Hyperechoic Bowel & Meconium

Both hyperechoic bowel and the less common hyperechoic meconium have been reported in the second and third trimesters. These diagnoses have been associated with a variety of prenatal diagnoses, including cystic fibrosis, bowel atresias, aneuploidy, fetal growth retardation and intrauterine fetal demise, according to specialists at the University Center for Fetal Medicine. However, both can be normal findings as well. 

Evaluation

Due to the increased risk of fetal complications in the setting of hyperechoic bowel or meconium, a detailed fetal ultrasound and serial follow-up ultrasounds are necessary to rule out associated anomalies and to assess maternal and fetal well-being. Amniocentesis for karyotyping and cystic fibrosis screening should be offered as well.  

Treatment

If no underlying cause is found and the abnormality persists until birth, delivery at a tertiary care center is advised as immediate assessment by a pediatric surgeon is needed. A detailed postnatal physical examination, abdominal ultrasound and radiographs (X-rays) of the abdomen should be performed. If no other abnormality is found on these studies, the neonate can be fed and observed for normal passage of meconium.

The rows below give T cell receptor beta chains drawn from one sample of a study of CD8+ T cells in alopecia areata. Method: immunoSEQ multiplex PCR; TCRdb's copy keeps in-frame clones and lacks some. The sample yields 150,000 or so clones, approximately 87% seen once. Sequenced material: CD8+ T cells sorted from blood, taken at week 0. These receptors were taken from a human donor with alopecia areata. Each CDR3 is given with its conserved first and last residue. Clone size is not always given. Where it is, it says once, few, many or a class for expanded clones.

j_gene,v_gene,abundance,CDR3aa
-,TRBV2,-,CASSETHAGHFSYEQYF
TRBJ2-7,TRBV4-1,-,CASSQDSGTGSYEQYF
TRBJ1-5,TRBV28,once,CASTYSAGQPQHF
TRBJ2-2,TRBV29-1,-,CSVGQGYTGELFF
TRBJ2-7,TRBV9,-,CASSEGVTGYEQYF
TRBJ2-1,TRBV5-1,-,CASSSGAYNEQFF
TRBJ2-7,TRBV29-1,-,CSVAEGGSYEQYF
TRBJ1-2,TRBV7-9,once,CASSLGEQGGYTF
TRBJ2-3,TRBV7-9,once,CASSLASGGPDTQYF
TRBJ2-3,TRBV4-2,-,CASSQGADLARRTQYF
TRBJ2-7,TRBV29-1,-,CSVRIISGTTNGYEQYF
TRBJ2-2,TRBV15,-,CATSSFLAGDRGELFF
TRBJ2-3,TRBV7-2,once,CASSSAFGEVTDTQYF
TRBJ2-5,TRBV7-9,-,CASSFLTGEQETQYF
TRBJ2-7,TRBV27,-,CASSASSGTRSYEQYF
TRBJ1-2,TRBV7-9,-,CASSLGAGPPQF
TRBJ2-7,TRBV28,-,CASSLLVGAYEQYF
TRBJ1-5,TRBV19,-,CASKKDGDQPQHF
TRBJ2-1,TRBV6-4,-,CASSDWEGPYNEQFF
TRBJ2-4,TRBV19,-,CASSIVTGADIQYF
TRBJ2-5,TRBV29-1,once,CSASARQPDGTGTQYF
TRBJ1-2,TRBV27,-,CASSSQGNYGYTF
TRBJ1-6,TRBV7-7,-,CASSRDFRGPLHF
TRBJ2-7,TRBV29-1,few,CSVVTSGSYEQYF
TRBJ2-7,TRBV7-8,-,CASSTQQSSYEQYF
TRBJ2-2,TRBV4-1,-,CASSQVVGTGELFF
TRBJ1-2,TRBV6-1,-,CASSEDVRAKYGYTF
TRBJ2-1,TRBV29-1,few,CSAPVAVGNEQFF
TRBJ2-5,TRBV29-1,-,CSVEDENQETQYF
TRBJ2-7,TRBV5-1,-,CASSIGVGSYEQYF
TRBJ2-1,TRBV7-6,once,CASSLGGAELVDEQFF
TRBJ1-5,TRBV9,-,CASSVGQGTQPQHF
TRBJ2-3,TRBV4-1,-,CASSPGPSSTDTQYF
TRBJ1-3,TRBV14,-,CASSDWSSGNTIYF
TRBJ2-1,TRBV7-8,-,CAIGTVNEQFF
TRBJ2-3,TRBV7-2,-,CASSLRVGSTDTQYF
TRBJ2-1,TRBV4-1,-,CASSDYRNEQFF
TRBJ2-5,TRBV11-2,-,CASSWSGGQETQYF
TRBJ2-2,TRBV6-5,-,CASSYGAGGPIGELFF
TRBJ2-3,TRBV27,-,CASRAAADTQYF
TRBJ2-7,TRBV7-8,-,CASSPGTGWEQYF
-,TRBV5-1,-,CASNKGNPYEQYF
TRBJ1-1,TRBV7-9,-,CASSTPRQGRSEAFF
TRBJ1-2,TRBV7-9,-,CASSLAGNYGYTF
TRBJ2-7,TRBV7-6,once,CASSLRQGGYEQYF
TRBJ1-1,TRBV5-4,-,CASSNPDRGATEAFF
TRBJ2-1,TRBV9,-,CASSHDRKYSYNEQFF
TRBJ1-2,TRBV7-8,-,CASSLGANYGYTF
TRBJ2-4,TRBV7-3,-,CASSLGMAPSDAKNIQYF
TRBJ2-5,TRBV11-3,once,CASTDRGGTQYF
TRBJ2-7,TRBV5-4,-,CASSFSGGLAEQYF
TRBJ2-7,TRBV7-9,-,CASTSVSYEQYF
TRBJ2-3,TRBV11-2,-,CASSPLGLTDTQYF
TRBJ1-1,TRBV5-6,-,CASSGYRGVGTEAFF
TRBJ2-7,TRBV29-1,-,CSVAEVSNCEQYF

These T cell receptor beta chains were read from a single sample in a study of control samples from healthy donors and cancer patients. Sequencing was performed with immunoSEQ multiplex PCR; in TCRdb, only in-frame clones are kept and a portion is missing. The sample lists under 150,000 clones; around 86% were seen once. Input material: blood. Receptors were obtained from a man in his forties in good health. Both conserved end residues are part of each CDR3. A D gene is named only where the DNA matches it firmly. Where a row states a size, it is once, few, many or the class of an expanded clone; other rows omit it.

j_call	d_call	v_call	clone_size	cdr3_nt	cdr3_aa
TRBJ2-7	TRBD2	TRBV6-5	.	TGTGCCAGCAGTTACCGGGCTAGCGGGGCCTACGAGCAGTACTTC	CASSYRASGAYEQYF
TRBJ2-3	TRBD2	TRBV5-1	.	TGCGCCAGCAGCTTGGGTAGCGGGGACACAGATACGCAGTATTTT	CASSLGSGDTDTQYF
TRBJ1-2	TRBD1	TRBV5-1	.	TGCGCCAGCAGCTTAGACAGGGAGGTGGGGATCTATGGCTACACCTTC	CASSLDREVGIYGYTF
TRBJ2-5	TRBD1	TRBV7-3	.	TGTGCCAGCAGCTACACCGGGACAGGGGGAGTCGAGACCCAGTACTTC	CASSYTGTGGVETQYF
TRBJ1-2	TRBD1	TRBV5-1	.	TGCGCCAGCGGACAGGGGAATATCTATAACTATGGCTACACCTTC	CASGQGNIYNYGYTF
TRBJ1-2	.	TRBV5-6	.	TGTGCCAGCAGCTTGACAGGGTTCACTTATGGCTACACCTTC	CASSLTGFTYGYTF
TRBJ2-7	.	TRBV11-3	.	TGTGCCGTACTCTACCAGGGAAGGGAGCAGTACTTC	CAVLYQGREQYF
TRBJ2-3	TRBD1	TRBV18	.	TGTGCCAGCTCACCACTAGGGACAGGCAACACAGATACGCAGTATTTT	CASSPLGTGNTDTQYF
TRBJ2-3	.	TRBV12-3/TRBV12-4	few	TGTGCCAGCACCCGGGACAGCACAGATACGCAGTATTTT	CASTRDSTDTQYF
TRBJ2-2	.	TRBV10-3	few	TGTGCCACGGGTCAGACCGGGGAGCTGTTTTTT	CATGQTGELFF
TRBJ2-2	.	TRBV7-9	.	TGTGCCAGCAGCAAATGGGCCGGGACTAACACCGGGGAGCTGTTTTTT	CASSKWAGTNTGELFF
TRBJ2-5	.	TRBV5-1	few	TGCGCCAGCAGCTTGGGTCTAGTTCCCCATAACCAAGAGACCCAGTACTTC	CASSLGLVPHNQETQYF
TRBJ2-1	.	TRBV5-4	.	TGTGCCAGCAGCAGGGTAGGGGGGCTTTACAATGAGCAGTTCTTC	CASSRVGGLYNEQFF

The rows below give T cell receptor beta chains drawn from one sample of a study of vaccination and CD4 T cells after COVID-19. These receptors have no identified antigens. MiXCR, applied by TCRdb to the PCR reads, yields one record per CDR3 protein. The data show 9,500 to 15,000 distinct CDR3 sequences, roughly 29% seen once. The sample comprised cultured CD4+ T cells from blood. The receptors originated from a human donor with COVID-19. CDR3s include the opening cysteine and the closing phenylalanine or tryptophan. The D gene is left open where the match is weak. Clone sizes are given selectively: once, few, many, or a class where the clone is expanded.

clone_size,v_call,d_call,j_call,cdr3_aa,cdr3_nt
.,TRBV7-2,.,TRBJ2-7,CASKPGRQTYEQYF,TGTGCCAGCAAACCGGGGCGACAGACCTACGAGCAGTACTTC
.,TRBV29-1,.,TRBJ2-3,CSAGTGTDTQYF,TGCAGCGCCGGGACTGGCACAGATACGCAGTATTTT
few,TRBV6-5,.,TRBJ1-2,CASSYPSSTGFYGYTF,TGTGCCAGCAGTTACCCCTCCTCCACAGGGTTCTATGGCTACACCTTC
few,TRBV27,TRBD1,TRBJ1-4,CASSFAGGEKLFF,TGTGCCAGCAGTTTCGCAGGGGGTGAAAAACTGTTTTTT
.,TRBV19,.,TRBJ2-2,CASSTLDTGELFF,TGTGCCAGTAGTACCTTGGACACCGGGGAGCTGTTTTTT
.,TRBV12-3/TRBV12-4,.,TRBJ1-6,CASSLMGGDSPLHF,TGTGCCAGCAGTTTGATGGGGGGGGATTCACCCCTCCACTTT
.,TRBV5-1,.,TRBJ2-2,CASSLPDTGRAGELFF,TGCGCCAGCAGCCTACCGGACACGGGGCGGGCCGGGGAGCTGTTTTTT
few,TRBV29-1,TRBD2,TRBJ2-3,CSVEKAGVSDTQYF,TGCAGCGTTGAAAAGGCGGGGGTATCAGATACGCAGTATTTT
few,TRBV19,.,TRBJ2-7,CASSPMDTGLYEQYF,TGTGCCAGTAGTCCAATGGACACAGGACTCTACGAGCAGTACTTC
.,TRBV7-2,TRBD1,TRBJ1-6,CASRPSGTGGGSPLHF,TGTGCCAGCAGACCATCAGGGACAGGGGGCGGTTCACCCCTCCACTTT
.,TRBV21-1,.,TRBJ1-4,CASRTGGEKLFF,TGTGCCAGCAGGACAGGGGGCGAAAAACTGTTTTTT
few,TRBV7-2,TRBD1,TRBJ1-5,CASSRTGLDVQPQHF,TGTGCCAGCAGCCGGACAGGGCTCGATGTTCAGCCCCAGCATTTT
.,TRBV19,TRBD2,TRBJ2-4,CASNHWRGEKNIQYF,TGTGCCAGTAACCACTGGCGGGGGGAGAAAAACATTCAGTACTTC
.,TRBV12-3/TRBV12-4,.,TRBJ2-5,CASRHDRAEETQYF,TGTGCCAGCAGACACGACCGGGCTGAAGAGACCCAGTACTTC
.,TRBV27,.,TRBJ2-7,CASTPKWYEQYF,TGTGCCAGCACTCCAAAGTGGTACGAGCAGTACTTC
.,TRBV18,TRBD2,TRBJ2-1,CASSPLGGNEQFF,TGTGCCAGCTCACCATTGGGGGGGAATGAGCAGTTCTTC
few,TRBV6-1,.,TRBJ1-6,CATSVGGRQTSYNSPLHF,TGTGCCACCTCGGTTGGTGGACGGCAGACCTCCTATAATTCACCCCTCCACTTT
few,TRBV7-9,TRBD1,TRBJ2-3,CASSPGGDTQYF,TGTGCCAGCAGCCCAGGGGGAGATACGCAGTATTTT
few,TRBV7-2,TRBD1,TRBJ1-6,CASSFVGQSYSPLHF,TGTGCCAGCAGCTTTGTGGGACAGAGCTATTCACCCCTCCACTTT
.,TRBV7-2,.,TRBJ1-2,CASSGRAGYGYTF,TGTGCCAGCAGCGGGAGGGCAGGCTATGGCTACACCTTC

In a series looking at hyperechoic bowel, a high risk of bowel atresia, cystic fibrosis, aneuploidy and intrauterine fetal demise has been found. Of the infants with hyperechoic bowel, 73 percent were normal at birth. Prenatal diagnosis of hyperechoic meconium can have both normal and abnormal outcomes.


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